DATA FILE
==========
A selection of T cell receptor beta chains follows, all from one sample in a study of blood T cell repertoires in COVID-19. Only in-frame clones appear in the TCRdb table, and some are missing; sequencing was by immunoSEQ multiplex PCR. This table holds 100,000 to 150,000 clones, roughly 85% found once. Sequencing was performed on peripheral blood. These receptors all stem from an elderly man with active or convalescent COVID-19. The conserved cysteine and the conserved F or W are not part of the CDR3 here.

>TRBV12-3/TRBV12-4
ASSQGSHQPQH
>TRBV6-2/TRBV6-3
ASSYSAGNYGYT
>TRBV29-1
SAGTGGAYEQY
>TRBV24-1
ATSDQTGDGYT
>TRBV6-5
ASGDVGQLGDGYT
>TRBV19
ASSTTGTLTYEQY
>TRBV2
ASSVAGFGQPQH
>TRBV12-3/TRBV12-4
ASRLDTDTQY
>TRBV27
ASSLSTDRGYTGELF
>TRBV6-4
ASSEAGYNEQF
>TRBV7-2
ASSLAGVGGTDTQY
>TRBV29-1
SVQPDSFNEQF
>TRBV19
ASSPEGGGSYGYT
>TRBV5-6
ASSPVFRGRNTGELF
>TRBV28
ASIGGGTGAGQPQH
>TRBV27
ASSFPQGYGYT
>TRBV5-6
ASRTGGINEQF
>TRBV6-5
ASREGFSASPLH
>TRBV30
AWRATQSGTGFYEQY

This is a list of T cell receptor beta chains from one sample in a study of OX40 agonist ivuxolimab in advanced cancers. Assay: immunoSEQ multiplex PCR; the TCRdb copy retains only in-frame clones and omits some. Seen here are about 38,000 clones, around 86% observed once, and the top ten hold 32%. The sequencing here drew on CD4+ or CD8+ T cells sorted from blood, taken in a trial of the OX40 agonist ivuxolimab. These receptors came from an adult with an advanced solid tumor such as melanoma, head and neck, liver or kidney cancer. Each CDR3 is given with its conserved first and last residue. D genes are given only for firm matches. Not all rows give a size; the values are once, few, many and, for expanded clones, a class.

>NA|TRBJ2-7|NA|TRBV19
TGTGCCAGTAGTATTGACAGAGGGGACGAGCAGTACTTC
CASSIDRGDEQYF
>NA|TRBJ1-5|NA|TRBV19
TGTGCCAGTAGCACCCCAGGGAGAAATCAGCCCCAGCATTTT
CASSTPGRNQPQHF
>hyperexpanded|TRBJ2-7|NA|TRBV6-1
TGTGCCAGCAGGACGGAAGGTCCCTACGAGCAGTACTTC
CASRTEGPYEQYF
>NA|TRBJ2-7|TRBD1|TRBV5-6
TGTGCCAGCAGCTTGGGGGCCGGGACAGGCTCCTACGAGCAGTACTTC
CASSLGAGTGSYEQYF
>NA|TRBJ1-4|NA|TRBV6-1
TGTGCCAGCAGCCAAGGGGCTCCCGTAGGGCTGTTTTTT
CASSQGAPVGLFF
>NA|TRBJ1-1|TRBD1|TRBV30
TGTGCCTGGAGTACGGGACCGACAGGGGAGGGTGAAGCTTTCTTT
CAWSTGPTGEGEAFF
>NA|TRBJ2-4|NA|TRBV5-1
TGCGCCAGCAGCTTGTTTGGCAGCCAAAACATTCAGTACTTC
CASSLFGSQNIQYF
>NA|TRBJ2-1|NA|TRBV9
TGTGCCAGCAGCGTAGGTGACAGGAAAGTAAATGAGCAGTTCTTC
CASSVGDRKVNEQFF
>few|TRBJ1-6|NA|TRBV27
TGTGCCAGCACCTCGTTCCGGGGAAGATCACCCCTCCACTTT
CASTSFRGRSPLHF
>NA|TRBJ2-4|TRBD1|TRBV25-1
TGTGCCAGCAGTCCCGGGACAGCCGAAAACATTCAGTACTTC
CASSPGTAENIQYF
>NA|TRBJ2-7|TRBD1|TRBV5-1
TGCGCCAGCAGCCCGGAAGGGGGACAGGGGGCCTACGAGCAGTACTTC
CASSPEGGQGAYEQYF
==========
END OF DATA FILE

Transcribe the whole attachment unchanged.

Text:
A selection of T cell receptor beta chains follows, all from one sample in a study of blood T cell repertoires in COVID-19. Only in-frame clones appear in the TCRdb table, and some are missing; sequencing was by immunoSEQ multiplex PCR. This table holds 100,000 to 150,000 clones, roughly 85% found once. Sequencing was performed on peripheral blood. These receptors all stem from an elderly man with active or convalescent COVID-19. The conserved cysteine and the conserved F or W are not part of the CDR3 here.

>TRBV12-3/TRBV12-4
ASSQGSHQPQH
>TRBV6-2/TRBV6-3
ASSYSAGNYGYT
>TRBV29-1
SAGTGGAYEQY
>TRBV24-1
ATSDQTGDGYT
>TRBV6-5
ASGDVGQLGDGYT
>TRBV19
ASSTTGTLTYEQY
>TRBV2
ASSVAGFGQPQH
>TRBV12-3/TRBV12-4
ASRLDTDTQY
>TRBV27
ASSLSTDRGYTGELF
>TRBV6-4
ASSEAGYNEQF
>TRBV7-2
ASSLAGVGGTDTQY
>TRBV29-1
SVQPDSFNEQF
>TRBV19
ASSPEGGGSYGYT
>TRBV5-6
ASSPVFRGRNTGELF
>TRBV28
ASIGGGTGAGQPQH
>TRBV27
ASSFPQGYGYT
>TRBV5-6
ASRTGGINEQF
>TRBV6-5
ASREGFSASPLH
>TRBV30
AWRATQSGTGFYEQY

This is a list of T cell receptor beta chains from one sample in a study of OX40 agonist ivuxolimab in advanced cancers. Assay: immunoSEQ multiplex PCR; the TCRdb copy retains only in-frame clones and omits some. Seen here are about 38,000 clones, around 86% observed once, and the top ten hold 32%. The sequencing here drew on CD4+ or CD8+ T cells sorted from blood, taken in a trial of the OX40 agonist ivuxolimab. These receptors came from an adult with an advanced solid tumor such as melanoma, head and neck, liver or kidney cancer. Each CDR3 is given with its conserved first and last residue. D genes are given only for firm matches. Not all rows give a size; the values are once, few, many and, for expanded clones, a class.

>NA|TRBJ2-7|NA|TRBV19
TGTGCCAGTAGTATTGACAGAGGGGACGAGCAGTACTTC
CASSIDRGDEQYF
>NA|TRBJ1-5|NA|TRBV19
TGTGCCAGTAGCACCCCAGGGAGAAATCAGCCCCAGCATTTT
CASSTPGRNQPQHF
>hyperexpanded|TRBJ2-7|NA|TRBV6-1
TGTGCCAGCAGGACGGAAGGTCCCTACGAGCAGTACTTC
CASRTEGPYEQYF
>NA|TRBJ2-7|TRBD1|TRBV5-6
TGTGCCAGCAGCTTGGGGGCCGGGACAGGCTCCTACGAGCAGTACTTC
CASSLGAGTGSYEQYF
>NA|TRBJ1-4|NA|TRBV6-1
TGTGCCAGCAGCCAAGGGGCTCCCGTAGGGCTGTTTTTT
CASSQGAPVGLFF
>NA|TRBJ1-1|TRBD1|TRBV30
TGTGCCTGGAGTACGGGACCGACAGGGGAGGGTGAAGCTTTCTTT
CAWSTGPTGEGEAFF
>NA|TRBJ2-4|NA|TRBV5-1
TGCGCCAGCAGCTTGTTTGGCAGCCAAAACATTCAGTACTTC
CASSLFGSQNIQYF
>NA|TRBJ2-1|NA|TRBV9
TGTGCCAGCAGCGTAGGTGACAGGAAAGTAAATGAGCAGTTCTTC
CASSVGDRKVNEQFF
>few|TRBJ1-6|NA|TRBV27
TGTGCCAGCACCTCGTTCCGGGGAAGATCACCCCTCCACTTT
CASTSFRGRSPLHF
>NA|TRBJ2-4|TRBD1|TRBV25-1
TGTGCCAGCAGTCCCGGGACAGCCGAAAACATTCAGTACTTC
CASSPGTAENIQYF
>NA|TRBJ2-7|TRBD1|TRBV5-1
TGCGCCAGCAGCCCGGAAGGGGGACAGGGGGCCTACGAGCAGTACTTC
CASSPEGGQGAYEQYF